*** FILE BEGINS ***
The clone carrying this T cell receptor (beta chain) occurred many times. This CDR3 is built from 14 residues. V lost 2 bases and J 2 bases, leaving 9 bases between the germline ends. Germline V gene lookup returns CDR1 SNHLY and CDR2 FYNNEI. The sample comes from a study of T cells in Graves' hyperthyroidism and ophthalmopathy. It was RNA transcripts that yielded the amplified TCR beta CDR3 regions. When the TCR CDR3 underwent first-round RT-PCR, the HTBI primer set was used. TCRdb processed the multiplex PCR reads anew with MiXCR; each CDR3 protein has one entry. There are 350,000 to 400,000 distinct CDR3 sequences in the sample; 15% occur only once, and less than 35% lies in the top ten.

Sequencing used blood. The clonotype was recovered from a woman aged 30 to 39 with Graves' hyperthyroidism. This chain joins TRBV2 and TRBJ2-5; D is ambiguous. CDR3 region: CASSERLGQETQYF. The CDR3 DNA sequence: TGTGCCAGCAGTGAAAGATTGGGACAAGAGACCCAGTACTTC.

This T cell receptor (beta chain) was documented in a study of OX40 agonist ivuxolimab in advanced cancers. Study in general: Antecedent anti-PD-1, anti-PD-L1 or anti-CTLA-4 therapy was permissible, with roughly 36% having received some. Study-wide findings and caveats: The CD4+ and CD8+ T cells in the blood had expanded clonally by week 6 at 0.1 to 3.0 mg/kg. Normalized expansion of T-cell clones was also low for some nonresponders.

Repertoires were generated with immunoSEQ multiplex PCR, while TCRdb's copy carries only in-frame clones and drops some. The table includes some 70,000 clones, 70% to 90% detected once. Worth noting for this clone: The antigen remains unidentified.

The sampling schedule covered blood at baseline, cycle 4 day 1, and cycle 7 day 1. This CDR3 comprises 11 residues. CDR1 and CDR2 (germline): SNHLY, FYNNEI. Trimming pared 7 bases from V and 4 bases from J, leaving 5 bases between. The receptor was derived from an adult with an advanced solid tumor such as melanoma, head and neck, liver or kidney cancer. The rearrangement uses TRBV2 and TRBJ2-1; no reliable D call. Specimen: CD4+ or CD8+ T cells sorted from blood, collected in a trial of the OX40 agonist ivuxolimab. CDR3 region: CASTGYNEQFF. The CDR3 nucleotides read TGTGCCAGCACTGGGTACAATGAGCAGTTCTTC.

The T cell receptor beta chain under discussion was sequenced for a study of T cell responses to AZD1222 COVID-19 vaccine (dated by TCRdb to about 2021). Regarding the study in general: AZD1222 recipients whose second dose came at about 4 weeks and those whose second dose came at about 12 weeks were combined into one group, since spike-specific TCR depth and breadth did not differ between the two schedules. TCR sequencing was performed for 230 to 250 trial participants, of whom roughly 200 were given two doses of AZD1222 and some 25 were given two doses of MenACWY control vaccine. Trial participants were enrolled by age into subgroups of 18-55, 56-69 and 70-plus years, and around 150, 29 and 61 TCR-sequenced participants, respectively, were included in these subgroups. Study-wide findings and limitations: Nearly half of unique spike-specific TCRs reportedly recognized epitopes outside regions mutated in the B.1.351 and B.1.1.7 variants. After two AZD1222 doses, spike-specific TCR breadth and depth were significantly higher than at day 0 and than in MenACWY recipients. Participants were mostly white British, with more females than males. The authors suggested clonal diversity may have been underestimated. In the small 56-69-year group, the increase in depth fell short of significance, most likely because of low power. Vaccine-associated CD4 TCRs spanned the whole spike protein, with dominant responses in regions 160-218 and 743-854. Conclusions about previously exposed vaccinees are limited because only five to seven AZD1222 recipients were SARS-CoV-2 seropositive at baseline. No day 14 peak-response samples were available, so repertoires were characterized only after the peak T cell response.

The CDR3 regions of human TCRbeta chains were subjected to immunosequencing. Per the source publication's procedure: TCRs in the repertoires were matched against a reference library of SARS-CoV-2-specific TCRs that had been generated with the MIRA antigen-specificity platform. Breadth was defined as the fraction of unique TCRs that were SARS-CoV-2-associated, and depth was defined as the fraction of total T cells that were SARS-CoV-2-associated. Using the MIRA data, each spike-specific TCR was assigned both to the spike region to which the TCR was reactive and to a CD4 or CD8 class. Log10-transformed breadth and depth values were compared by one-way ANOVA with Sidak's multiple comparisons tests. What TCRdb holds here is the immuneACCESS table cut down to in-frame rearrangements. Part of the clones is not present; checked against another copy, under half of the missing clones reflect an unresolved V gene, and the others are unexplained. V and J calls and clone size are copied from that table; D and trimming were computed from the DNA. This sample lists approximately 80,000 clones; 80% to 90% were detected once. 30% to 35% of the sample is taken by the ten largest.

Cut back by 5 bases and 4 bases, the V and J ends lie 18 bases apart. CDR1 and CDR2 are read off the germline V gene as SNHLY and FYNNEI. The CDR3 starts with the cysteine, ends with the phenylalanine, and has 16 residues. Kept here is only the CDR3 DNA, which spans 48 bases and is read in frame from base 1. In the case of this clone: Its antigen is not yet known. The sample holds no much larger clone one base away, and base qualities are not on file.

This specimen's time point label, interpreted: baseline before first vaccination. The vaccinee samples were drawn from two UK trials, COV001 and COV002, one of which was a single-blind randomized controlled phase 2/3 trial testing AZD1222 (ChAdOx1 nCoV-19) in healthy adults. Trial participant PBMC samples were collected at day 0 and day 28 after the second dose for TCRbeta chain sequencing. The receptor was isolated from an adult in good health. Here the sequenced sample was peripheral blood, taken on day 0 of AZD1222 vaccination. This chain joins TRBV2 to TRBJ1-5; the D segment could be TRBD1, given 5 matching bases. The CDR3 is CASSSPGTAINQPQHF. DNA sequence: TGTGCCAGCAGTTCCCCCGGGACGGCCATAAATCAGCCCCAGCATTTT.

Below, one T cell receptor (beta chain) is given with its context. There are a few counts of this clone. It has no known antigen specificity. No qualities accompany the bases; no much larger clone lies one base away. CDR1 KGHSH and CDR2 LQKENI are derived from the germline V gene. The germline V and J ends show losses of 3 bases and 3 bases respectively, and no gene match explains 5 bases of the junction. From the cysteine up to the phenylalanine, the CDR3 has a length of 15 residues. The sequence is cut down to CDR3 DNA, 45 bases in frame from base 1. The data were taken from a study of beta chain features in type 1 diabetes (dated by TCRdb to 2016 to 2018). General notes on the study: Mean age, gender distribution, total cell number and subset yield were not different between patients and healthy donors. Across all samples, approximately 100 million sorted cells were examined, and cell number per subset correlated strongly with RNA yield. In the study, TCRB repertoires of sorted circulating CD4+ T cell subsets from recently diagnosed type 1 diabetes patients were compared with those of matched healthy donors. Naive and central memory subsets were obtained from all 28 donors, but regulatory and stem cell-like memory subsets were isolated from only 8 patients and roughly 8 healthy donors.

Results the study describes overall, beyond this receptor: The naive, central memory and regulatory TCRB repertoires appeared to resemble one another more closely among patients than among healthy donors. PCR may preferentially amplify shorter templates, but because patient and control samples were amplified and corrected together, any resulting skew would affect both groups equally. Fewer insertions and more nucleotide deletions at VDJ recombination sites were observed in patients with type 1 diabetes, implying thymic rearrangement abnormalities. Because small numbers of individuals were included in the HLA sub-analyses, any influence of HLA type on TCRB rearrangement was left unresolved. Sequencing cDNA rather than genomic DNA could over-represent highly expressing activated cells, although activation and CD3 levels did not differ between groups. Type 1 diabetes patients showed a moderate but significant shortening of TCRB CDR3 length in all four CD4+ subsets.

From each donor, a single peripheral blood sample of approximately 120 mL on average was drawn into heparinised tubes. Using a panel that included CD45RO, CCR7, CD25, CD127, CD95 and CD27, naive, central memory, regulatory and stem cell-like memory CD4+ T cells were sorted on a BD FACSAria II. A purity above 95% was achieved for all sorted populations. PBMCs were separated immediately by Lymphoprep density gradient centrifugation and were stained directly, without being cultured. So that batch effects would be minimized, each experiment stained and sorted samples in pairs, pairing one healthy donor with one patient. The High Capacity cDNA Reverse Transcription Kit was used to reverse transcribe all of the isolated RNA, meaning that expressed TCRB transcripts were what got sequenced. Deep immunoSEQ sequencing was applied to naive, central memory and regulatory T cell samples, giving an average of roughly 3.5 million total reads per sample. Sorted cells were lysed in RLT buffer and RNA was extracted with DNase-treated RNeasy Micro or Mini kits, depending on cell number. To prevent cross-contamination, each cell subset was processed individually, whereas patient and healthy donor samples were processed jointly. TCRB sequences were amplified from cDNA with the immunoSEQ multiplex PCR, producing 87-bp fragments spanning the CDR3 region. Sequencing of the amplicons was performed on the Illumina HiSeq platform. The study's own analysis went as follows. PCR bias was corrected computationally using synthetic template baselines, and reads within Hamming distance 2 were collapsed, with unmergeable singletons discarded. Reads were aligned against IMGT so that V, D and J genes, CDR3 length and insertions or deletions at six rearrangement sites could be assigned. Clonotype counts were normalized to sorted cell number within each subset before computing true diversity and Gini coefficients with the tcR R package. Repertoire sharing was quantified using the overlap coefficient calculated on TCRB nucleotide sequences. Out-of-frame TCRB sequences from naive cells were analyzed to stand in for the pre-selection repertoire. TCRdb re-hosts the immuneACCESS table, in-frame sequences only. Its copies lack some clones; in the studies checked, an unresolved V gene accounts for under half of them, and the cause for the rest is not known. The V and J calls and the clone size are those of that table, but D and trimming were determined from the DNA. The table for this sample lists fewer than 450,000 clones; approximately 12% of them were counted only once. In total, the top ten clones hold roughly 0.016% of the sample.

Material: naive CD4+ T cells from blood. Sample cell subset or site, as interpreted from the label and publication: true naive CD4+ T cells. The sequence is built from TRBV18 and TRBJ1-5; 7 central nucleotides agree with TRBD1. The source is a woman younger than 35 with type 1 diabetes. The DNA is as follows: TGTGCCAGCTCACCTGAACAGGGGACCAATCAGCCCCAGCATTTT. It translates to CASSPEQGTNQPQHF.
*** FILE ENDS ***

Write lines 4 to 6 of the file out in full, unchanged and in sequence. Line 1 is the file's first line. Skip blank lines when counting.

Repertoires were generated with immunoSEQ multiplex PCR, while TCRdb's copy carries only in-frame clones and drops some. The table includes some 70,000 clones, 70% to 90% detected once. Worth noting for this clone: The antigen remains unidentified.

The sampling schedule covered blood at baseline, cycle 4 day 1, and cycle 7 day 1. This CDR3 comprises 11 residues. CDR1 and CDR2 (germline): SNHLY, FYNNEI. Trimming pared 7 bases from V and 4 bases from J, leaving 5 bases between. The receptor was derived from an adult with an advanced solid tumor such as melanoma, head and neck, liver or kidney cancer. The rearrangement uses TRBV2 and TRBJ2-1; no reliable D call. Specimen: CD4+ or CD8+ T cells sorted from blood, collected in a trial of the OX40 agonist ivuxolimab. CDR3 region: CASTGYNEQFF. The CDR3 nucleotides read TGTGCCAGCACTGGGTACAATGAGCAGTTCTTC.

The T cell receptor beta chain under discussion was sequenced for a study of T cell responses to AZD1222 COVID-19 vaccine (dated by TCRdb to about 2021). Regarding the study in general: AZD1222 recipients whose second dose came at about 4 weeks and those whose second dose came at about 12 weeks were combined into one group, since spike-specific TCR depth and breadth did not differ between the two schedules. TCR sequencing was performed for 230 to 250 trial participants, of whom roughly 200 were given two doses of AZD1222 and some 25 were given two doses of MenACWY control vaccine. Trial participants were enrolled by age into subgroups of 18-55, 56-69 and 70-plus years, and around 150, 29 and 61 TCR-sequenced participants, respectively, were included in these subgroups. Study-wide findings and limitations: Nearly half of unique spike-specific TCRs reportedly recognized epitopes outside regions mutated in the B.1.351 and B.1.1.7 variants. After two AZD1222 doses, spike-specific TCR breadth and depth were significantly higher than at day 0 and than in MenACWY recipients. Participants were mostly white British, with more females than males. The authors suggested clonal diversity may have been underestimated. In the small 56-69-year group, the increase in depth fell short of significance, most likely because of low power. Vaccine-associated CD4 TCRs spanned the whole spike protein, with dominant responses in regions 160-218 and 743-854. Conclusions about previously exposed vaccinees are limited because only five to seven AZD1222 recipients were SARS-CoV-2 seropositive at baseline. No day 14 peak-response samples were available, so repertoires were characterized only after the peak T cell response.